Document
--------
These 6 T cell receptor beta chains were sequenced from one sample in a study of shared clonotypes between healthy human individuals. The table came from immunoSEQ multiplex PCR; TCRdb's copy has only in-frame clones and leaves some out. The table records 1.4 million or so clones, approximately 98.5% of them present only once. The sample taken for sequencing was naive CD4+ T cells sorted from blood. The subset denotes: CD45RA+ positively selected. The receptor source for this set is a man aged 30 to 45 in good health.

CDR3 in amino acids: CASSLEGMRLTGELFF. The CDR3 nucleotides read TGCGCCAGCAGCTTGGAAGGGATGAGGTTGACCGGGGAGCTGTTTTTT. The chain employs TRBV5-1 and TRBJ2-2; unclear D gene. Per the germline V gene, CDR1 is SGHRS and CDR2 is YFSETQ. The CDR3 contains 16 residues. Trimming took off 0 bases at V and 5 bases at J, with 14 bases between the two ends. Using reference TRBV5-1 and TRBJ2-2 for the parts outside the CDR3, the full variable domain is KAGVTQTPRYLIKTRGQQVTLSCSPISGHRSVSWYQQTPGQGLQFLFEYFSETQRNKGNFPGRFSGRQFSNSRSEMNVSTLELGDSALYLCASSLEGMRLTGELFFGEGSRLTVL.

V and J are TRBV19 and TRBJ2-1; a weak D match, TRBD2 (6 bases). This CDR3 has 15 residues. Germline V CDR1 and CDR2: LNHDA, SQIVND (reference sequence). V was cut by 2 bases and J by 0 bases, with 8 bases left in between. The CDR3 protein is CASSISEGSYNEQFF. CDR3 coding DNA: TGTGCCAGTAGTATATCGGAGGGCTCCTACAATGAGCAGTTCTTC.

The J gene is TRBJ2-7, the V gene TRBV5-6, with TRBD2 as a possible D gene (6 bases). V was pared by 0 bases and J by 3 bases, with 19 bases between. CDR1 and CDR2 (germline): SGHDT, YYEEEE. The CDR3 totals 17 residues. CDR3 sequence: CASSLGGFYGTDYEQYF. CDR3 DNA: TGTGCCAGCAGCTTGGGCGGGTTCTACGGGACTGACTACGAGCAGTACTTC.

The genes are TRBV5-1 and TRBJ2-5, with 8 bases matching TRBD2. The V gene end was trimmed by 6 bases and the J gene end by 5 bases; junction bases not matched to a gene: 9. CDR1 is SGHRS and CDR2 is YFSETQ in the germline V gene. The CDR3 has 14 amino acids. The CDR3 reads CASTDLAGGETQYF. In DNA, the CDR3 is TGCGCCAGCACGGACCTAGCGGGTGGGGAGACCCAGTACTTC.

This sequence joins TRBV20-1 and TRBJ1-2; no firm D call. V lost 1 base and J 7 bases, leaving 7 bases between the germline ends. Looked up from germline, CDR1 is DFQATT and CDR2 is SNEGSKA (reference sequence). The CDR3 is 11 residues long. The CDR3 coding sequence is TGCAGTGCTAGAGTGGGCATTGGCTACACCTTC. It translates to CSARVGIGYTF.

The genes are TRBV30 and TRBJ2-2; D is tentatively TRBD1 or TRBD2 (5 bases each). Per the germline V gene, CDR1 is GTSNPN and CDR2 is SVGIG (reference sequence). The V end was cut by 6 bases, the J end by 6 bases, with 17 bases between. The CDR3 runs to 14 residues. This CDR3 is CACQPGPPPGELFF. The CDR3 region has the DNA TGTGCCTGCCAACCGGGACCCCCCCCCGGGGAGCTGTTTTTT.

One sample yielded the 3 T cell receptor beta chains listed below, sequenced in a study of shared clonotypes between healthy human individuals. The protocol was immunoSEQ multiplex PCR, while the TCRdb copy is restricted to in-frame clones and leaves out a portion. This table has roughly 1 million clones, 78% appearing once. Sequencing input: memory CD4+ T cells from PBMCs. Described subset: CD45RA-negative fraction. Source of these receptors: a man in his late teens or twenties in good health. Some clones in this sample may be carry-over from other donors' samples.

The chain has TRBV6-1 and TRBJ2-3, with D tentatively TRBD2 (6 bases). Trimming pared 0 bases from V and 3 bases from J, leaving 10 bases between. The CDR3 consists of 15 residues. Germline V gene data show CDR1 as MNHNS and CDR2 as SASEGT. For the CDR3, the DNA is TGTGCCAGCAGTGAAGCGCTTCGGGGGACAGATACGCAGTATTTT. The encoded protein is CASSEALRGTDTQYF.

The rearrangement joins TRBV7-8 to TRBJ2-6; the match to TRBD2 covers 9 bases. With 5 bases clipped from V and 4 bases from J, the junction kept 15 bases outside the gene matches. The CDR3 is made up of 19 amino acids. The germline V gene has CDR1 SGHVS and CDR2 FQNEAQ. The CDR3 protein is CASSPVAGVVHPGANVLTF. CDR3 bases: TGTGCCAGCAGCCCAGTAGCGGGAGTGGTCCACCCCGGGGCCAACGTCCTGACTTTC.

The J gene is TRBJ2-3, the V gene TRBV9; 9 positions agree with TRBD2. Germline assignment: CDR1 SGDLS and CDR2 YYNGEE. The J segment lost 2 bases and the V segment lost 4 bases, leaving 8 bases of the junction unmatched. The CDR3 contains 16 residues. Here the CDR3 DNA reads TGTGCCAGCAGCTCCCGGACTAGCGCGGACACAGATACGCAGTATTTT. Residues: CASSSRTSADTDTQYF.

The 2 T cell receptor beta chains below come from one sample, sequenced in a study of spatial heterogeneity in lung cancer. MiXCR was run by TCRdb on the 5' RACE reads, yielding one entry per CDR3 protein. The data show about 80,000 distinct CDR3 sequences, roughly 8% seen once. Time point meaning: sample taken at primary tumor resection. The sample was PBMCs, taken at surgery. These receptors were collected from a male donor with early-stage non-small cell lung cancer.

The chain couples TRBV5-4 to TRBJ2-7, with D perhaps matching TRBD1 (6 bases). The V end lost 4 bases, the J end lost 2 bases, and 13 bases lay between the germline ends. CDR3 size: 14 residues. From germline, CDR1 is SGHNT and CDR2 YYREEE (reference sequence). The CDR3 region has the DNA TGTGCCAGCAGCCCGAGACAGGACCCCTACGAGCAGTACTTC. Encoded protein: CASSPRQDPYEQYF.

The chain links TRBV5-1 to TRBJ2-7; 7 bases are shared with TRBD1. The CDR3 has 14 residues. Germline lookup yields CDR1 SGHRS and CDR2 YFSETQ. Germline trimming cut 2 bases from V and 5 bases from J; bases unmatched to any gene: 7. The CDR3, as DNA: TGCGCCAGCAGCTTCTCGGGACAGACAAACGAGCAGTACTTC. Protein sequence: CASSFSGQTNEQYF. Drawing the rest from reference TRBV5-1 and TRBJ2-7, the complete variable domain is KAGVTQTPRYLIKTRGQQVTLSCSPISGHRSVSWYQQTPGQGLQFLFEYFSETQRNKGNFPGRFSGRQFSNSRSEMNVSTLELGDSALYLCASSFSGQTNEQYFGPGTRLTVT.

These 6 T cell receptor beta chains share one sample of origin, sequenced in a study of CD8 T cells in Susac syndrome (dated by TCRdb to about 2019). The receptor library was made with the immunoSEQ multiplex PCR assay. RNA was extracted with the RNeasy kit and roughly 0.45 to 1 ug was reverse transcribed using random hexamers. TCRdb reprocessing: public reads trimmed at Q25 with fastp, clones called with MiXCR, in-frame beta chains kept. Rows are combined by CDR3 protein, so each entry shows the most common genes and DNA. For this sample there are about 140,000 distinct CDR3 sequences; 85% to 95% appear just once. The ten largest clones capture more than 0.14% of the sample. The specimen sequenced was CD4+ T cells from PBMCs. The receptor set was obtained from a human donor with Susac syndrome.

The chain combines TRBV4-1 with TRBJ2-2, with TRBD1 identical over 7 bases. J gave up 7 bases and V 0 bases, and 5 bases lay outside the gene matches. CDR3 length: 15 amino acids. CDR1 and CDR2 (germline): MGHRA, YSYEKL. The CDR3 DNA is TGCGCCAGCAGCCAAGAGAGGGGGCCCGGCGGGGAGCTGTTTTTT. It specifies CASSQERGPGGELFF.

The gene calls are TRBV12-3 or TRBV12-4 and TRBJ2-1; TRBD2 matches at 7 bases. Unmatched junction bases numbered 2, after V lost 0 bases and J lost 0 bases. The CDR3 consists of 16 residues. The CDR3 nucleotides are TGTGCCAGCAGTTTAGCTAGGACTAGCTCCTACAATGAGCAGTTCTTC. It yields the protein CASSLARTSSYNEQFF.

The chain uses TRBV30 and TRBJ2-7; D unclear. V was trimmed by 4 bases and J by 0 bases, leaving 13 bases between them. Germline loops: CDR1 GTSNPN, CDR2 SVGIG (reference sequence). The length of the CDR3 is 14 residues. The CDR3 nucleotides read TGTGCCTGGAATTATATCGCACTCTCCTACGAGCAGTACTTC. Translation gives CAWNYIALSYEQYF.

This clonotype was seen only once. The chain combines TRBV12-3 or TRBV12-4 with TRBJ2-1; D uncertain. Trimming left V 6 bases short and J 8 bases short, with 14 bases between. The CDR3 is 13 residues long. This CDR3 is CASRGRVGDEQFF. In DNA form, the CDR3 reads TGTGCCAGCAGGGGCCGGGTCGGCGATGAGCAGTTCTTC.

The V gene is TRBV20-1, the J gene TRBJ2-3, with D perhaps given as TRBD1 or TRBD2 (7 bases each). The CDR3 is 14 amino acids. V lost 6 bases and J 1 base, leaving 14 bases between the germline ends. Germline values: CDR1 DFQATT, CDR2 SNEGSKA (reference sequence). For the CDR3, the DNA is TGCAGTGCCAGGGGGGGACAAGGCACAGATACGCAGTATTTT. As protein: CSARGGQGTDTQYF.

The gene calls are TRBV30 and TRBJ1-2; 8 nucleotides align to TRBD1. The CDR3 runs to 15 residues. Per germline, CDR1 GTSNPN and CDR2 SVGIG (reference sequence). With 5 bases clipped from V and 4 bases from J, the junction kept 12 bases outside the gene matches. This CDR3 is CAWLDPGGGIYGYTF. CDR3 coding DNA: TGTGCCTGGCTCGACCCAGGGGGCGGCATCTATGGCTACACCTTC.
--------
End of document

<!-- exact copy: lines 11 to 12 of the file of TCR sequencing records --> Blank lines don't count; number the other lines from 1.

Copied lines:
The J gene is TRBJ2-3, the V gene TRBV9; 9 positions agree with TRBD2. Germline assignment: CDR1 SGDLS and CDR2 YYNGEE. The J segment lost 2 bases and the V segment lost 4 bases, leaving 8 bases of the junction unmatched. The CDR3 contains 16 residues. Here the CDR3 DNA reads TGTGCCAGCAGCTCCCGGACTAGCGCGGACACAGATACGCAGTATTTT. Residues: CASSSRTSADTDTQYF.

The 2 T cell receptor beta chains below come from one sample, sequenced in a study of spatial heterogeneity in lung cancer. MiXCR was run by TCRdb on the 5' RACE reads, yielding one entry per CDR3 protein. The data show about 80,000 distinct CDR3 sequences, roughly 8% seen once. Time point meaning: sample taken at primary tumor resection. The sample was PBMCs, taken at surgery. These receptors were collected from a male donor with early-stage non-small cell lung cancer.